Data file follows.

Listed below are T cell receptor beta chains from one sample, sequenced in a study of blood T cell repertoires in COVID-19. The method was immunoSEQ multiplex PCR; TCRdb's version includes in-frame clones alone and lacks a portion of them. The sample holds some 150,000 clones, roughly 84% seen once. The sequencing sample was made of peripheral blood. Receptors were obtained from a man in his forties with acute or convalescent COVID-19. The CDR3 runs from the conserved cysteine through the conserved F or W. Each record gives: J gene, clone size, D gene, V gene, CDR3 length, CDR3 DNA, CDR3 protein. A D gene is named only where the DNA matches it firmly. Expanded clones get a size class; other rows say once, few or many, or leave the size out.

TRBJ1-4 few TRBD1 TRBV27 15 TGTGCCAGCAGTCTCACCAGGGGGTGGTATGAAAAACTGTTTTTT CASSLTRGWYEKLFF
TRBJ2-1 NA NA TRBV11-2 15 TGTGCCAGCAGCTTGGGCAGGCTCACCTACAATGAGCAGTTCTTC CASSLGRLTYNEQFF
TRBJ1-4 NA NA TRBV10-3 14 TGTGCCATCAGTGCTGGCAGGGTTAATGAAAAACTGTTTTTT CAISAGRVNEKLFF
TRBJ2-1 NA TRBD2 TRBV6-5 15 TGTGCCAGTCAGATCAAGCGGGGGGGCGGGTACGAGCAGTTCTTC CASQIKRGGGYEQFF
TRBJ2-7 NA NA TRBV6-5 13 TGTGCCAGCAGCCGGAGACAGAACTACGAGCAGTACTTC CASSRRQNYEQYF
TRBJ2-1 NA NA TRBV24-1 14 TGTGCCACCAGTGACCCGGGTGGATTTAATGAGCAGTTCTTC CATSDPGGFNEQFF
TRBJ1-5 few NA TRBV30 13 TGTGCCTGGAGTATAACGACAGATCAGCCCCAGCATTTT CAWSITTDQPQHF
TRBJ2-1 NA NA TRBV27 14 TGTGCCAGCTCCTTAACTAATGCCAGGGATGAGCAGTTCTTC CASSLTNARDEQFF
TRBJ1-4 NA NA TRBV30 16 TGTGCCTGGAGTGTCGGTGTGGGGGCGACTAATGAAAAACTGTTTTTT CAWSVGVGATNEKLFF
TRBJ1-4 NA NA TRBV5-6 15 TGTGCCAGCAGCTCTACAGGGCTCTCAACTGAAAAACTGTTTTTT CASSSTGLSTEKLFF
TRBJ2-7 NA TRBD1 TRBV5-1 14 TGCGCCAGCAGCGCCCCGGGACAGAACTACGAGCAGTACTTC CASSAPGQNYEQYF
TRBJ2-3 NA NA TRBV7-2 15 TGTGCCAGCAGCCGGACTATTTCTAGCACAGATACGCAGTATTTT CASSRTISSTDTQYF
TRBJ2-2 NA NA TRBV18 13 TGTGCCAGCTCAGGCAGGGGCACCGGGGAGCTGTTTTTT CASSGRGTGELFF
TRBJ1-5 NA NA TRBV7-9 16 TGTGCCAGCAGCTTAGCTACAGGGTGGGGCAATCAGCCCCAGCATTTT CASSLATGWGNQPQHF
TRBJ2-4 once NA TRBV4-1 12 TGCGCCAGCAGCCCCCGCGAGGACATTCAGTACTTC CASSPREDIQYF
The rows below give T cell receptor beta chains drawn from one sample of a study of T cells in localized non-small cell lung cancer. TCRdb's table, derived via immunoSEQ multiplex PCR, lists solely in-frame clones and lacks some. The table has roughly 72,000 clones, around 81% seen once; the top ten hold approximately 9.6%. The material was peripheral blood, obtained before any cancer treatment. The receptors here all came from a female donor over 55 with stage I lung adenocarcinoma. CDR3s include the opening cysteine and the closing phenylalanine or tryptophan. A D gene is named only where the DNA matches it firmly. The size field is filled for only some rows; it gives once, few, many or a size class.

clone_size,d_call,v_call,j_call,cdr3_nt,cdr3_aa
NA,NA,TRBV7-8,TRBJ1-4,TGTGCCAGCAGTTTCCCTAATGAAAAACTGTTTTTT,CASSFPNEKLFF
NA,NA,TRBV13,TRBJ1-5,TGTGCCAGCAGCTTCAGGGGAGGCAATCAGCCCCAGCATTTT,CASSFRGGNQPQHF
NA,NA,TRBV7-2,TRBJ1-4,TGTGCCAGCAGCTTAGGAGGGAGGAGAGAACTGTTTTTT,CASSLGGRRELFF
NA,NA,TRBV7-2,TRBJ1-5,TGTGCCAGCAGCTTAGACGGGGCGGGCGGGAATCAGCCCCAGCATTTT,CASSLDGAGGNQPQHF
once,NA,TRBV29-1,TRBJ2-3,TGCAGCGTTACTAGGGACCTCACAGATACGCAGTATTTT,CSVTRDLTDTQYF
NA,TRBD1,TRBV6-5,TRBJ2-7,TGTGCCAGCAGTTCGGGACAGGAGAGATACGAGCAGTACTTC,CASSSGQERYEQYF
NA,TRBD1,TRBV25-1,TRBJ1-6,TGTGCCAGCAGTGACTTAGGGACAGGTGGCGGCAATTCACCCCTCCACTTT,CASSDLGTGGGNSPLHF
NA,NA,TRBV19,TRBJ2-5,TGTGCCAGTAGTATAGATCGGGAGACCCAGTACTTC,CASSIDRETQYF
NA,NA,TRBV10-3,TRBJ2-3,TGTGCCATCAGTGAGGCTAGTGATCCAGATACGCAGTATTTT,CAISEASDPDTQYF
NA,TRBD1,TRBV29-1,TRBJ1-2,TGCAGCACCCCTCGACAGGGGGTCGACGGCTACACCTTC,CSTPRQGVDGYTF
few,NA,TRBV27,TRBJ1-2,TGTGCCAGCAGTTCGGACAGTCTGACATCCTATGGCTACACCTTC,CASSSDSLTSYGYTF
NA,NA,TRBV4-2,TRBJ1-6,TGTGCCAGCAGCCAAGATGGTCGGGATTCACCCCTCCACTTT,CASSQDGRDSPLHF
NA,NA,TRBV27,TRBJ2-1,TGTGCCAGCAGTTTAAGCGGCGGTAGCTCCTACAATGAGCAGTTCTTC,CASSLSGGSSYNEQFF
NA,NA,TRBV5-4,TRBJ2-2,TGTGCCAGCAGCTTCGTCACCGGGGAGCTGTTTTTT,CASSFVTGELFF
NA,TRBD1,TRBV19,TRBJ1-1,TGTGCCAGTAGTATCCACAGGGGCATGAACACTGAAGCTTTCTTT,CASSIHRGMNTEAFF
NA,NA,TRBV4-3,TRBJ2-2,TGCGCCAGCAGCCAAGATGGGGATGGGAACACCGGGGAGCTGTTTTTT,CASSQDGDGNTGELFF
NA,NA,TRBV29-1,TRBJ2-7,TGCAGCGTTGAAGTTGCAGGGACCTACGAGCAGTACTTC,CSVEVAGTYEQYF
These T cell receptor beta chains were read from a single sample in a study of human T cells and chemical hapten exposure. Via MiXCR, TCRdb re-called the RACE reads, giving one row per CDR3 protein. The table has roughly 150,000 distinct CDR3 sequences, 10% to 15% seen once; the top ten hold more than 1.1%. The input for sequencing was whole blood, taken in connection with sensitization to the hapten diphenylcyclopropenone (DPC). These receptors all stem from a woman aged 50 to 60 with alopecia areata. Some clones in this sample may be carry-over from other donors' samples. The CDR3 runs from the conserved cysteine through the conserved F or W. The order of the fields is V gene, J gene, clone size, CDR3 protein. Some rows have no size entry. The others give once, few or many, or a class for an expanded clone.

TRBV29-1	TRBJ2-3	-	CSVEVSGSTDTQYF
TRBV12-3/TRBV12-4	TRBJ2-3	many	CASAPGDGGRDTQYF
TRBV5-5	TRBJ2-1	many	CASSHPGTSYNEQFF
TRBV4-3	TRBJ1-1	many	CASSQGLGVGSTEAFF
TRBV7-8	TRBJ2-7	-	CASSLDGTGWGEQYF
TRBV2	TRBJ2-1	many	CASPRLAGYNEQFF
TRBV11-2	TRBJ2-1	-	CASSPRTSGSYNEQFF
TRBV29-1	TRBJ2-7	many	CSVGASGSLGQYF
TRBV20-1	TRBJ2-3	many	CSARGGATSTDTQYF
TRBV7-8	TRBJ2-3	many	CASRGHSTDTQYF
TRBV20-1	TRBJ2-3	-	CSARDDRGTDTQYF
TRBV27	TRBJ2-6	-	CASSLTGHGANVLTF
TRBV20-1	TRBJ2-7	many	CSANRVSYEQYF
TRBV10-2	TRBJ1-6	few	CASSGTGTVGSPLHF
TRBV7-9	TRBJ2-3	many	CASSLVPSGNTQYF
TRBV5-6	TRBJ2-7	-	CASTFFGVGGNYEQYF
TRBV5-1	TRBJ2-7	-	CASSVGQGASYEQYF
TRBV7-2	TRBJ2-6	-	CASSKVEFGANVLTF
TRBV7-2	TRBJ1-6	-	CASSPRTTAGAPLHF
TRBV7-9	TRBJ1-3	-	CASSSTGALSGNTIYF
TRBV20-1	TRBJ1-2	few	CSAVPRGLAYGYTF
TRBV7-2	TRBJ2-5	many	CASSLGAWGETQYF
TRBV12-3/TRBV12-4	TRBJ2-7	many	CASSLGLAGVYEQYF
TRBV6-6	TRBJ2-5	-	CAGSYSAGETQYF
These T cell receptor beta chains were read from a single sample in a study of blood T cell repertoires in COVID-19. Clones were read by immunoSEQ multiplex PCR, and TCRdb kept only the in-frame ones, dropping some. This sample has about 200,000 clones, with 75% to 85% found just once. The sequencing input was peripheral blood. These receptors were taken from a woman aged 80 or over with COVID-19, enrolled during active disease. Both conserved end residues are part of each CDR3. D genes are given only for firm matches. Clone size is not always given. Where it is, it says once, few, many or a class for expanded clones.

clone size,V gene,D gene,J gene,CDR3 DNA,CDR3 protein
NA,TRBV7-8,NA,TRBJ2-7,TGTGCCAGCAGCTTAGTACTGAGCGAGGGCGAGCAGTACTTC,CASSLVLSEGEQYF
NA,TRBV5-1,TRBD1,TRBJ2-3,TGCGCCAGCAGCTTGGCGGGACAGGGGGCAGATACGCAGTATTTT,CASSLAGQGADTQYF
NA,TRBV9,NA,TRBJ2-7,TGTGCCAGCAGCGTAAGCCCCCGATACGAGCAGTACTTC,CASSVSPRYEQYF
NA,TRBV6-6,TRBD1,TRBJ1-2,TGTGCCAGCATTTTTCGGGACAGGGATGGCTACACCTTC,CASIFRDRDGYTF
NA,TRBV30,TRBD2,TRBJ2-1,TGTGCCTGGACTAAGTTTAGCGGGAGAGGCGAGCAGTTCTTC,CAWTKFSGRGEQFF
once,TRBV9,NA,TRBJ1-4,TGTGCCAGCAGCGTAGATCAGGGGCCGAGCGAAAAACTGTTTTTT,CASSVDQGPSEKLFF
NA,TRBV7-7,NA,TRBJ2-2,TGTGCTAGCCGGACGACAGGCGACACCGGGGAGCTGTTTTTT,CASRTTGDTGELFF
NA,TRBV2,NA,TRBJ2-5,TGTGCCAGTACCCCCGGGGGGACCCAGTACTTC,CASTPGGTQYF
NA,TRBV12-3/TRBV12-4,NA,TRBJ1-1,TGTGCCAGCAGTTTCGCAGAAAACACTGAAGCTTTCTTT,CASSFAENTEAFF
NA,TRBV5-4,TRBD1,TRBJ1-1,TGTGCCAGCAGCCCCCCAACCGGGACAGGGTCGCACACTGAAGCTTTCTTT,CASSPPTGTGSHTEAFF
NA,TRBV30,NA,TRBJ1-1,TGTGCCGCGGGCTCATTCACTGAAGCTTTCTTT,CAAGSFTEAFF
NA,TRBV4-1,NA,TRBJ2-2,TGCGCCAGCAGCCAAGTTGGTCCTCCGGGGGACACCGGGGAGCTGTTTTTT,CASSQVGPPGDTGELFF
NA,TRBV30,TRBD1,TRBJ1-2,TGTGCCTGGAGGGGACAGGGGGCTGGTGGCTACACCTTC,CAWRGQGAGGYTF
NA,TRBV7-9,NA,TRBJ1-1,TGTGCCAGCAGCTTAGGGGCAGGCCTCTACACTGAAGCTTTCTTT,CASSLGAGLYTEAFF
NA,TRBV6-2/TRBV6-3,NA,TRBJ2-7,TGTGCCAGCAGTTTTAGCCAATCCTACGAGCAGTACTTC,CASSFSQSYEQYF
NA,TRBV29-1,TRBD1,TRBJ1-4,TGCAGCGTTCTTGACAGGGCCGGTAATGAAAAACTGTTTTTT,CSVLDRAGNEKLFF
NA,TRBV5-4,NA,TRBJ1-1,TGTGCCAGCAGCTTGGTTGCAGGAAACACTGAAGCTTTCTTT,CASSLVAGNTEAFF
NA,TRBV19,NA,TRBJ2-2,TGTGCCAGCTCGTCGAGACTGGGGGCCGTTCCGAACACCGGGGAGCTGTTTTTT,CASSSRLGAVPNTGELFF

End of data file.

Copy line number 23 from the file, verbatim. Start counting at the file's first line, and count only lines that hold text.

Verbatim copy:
once,NA,TRBV29-1,TRBJ2-3,TGCAGCGTTACTAGGGACCTCACAGATACGCAGTATTTT,CSVTRDLTDTQYF